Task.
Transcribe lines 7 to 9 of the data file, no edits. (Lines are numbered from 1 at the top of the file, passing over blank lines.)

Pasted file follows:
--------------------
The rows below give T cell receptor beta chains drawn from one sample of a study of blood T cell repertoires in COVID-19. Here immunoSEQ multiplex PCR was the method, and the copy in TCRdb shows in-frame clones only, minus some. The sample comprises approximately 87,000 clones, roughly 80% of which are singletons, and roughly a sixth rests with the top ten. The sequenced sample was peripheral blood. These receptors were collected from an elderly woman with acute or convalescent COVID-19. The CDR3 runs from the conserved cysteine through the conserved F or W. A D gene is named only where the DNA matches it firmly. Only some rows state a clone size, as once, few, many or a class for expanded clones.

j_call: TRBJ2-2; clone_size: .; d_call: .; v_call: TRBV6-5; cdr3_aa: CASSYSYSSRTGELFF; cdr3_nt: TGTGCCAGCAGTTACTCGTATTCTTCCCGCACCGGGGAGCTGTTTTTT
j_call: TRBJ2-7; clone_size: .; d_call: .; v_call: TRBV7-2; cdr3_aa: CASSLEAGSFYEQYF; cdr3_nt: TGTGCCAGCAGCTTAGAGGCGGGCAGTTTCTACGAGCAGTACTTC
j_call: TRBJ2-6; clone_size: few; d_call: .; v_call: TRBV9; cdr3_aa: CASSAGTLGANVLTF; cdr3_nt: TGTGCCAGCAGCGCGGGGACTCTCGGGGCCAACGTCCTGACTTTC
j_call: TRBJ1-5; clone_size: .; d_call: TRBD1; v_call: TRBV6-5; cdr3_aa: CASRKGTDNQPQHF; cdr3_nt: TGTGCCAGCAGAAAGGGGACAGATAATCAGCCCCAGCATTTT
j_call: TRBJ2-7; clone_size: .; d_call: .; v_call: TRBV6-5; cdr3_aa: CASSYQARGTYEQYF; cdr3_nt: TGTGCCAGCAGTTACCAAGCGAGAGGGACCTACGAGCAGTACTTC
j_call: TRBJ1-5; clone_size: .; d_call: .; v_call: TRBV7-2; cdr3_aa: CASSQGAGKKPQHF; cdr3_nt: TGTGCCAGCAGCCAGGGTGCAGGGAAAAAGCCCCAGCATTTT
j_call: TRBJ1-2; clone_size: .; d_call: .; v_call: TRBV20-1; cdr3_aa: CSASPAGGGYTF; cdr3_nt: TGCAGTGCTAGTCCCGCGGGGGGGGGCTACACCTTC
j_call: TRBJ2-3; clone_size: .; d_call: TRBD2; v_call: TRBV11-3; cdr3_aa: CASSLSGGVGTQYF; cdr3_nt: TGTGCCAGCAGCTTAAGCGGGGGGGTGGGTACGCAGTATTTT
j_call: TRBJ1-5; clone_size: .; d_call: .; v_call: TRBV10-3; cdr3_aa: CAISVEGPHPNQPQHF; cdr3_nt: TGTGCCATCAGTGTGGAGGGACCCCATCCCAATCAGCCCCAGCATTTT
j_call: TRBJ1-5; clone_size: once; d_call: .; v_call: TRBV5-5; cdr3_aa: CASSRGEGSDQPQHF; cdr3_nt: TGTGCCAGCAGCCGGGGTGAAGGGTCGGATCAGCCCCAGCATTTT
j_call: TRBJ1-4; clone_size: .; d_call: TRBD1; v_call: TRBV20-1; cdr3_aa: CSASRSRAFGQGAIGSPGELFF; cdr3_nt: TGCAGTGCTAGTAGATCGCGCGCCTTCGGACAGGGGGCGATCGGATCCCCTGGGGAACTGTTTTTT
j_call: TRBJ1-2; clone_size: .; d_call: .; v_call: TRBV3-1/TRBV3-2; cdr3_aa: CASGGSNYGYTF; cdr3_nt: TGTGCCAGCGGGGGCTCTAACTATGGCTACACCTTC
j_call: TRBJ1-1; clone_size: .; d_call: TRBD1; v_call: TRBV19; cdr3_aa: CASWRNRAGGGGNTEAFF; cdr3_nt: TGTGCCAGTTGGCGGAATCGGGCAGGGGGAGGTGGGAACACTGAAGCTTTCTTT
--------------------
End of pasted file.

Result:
j_call: TRBJ1-5; clone_size: .; d_call: .; v_call: TRBV7-2; cdr3_aa: CASSQGAGKKPQHF; cdr3_nt: TGTGCCAGCAGCCAGGGTGCAGGGAAAAAGCCCCAGCATTTT
j_call: TRBJ1-2; clone_size: .; d_call: .; v_call: TRBV20-1; cdr3_aa: CSASPAGGGYTF; cdr3_nt: TGCAGTGCTAGTCCCGCGGGGGGGGGCTACACCTTC
j_call: TRBJ2-3; clone_size: .; d_call: TRBD2; v_call: TRBV11-3; cdr3_aa: CASSLSGGVGTQYF; cdr3_nt: TGTGCCAGCAGCTTAAGCGGGGGGGTGGGTACGCAGTATTTT